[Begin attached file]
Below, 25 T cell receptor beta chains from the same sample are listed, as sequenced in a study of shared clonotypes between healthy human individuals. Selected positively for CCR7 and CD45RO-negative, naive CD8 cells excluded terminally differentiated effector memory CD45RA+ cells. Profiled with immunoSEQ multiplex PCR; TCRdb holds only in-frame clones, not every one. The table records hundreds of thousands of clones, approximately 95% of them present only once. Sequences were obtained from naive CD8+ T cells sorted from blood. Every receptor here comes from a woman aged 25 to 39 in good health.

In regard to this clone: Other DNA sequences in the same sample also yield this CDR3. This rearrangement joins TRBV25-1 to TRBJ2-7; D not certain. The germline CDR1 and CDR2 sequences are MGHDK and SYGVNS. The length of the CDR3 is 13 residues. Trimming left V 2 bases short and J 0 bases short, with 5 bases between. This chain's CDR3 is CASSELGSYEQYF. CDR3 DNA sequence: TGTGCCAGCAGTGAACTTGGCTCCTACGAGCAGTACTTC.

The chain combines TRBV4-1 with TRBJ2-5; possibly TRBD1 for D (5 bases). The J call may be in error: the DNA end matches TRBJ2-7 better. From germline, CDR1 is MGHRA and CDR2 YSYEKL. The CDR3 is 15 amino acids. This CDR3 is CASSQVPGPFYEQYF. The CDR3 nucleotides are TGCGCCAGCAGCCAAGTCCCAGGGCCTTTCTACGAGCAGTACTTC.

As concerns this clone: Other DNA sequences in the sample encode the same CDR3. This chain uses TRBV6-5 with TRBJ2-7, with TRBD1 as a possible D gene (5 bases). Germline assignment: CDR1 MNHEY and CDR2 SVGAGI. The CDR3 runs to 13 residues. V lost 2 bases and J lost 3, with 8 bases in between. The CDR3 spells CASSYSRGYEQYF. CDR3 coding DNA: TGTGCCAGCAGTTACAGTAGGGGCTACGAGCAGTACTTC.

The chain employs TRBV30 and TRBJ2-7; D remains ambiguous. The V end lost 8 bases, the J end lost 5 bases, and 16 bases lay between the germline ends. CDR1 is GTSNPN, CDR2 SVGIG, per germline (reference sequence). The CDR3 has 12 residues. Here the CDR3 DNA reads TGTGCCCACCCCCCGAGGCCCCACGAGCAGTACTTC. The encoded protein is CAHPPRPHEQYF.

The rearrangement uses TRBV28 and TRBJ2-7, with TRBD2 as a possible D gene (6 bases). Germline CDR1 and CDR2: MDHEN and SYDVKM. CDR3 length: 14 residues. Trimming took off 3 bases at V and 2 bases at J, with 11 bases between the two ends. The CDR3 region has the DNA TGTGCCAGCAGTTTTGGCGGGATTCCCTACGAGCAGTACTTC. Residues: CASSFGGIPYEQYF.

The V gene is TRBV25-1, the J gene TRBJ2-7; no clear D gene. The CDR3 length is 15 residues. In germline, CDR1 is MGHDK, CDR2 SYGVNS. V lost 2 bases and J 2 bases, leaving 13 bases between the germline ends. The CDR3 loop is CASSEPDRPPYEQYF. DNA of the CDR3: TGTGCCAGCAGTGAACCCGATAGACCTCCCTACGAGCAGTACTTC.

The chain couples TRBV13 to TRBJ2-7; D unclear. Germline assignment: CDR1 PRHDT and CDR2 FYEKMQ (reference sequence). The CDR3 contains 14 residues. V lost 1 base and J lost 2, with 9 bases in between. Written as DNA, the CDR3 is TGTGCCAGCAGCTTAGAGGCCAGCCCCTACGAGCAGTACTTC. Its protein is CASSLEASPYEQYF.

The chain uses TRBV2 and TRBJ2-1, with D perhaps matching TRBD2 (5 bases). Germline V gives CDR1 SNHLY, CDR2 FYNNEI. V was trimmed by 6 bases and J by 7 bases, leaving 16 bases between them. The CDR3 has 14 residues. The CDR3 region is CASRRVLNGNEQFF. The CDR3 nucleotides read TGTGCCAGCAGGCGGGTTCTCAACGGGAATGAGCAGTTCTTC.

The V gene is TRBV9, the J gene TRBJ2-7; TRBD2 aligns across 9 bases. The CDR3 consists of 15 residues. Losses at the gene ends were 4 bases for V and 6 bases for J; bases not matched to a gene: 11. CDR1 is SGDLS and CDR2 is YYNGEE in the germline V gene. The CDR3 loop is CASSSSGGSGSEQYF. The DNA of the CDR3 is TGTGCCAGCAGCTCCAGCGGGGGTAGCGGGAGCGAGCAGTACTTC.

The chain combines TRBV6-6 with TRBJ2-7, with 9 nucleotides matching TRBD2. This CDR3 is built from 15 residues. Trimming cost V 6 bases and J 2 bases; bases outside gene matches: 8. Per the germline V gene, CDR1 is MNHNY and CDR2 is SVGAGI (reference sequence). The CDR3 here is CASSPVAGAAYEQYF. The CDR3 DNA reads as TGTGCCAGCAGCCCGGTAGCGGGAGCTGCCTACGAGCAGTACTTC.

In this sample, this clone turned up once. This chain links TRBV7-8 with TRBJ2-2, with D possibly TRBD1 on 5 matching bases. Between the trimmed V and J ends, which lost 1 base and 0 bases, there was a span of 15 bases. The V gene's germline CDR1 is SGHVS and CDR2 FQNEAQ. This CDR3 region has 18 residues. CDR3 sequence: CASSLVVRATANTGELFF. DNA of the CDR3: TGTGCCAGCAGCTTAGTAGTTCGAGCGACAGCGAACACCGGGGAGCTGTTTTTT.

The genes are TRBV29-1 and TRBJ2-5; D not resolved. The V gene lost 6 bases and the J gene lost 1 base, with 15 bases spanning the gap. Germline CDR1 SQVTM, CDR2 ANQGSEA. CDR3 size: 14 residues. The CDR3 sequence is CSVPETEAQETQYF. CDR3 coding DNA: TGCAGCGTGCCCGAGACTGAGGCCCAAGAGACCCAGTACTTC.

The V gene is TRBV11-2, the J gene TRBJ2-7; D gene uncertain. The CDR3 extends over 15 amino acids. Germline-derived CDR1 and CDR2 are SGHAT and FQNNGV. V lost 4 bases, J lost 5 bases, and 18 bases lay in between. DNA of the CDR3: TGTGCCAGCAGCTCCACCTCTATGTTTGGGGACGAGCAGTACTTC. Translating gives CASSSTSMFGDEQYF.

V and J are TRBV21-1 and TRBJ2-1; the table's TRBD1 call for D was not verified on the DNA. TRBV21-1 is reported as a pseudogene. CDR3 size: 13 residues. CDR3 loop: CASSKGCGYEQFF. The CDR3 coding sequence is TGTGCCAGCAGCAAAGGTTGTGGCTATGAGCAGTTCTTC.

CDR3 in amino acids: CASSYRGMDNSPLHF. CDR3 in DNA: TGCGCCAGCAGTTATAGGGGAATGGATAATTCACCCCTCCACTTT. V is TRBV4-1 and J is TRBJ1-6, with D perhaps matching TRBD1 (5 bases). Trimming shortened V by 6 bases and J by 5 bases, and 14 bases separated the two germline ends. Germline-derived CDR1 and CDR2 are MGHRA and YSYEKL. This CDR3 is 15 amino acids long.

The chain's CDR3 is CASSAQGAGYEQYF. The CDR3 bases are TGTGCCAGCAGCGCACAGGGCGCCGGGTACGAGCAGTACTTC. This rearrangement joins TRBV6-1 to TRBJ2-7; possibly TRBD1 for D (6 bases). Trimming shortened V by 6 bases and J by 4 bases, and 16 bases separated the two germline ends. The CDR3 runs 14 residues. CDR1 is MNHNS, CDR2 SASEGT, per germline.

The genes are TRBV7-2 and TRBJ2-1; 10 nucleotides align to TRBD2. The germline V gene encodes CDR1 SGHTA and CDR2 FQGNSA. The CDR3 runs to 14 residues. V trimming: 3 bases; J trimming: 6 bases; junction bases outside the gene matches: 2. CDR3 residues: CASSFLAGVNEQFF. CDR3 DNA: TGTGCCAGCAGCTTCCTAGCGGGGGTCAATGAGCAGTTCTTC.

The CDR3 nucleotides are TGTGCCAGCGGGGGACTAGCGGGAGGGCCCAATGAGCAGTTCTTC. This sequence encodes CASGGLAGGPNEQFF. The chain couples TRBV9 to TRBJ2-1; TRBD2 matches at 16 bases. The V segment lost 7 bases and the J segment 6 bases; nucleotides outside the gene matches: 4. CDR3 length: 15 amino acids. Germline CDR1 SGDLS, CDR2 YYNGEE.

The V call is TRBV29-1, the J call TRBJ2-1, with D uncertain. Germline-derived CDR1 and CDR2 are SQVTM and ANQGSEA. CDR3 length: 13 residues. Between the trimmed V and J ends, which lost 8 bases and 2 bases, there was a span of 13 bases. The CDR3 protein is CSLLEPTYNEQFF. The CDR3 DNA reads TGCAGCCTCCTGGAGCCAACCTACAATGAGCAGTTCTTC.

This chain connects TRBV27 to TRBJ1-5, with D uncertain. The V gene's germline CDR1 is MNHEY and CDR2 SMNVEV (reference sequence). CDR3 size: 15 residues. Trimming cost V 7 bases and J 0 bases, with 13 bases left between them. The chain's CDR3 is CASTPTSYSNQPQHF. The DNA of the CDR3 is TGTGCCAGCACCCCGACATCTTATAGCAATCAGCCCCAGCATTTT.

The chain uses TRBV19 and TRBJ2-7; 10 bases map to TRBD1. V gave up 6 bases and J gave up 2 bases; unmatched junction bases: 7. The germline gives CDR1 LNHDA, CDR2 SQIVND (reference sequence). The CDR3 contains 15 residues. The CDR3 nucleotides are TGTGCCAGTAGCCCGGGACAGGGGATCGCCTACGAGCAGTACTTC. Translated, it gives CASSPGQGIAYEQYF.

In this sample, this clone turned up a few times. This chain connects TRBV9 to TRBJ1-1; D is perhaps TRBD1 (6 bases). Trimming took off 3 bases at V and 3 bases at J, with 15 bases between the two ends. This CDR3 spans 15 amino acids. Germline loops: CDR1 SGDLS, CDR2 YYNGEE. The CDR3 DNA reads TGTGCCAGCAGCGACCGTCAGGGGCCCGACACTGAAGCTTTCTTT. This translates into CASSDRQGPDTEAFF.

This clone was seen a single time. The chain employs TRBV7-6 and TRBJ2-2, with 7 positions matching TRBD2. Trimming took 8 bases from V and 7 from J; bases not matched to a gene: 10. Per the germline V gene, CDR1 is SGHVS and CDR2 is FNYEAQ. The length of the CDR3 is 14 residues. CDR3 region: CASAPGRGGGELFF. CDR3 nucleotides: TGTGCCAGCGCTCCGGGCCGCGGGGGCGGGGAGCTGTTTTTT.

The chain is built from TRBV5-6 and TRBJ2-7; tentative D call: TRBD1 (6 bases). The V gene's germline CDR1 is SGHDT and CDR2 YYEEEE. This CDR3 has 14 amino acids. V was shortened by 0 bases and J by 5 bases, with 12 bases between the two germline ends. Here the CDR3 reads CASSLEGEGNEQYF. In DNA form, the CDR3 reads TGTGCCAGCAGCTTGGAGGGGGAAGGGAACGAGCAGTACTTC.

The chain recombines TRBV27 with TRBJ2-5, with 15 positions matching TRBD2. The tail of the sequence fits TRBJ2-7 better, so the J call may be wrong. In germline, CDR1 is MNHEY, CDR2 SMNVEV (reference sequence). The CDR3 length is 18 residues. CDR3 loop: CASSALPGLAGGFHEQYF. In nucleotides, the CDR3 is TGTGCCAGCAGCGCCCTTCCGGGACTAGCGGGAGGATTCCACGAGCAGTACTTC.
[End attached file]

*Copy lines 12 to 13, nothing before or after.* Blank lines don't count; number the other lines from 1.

In this sample, this clone turned up once. This chain links TRBV7-8 with TRBJ2-2, with D possibly TRBD1 on 5 matching bases. Between the trimmed V and J ends, which lost 1 base and 0 bases, there was a span of 15 bases. The V gene's germline CDR1 is SGHVS and CDR2 FQNEAQ. This CDR3 region has 18 residues. CDR3 sequence: CASSLVVRATANTGELFF. DNA of the CDR3: TGTGCCAGCAGCTTAGTAGTTCGAGCGACAGCGAACACCGGGGAGCTGTTTTTT.

The genes are TRBV29-1 and TRBJ2-5; D not resolved. The V gene lost 6 bases and the J gene lost 1 base, with 15 bases spanning the gap. Germline CDR1 SQVTM, CDR2 ANQGSEA. CDR3 size: 14 residues. The CDR3 sequence is CSVPETEAQETQYF. CDR3 coding DNA: TGCAGCGTGCCCGAGACTGAGGCCCAAGAGACCCAGTACTTC.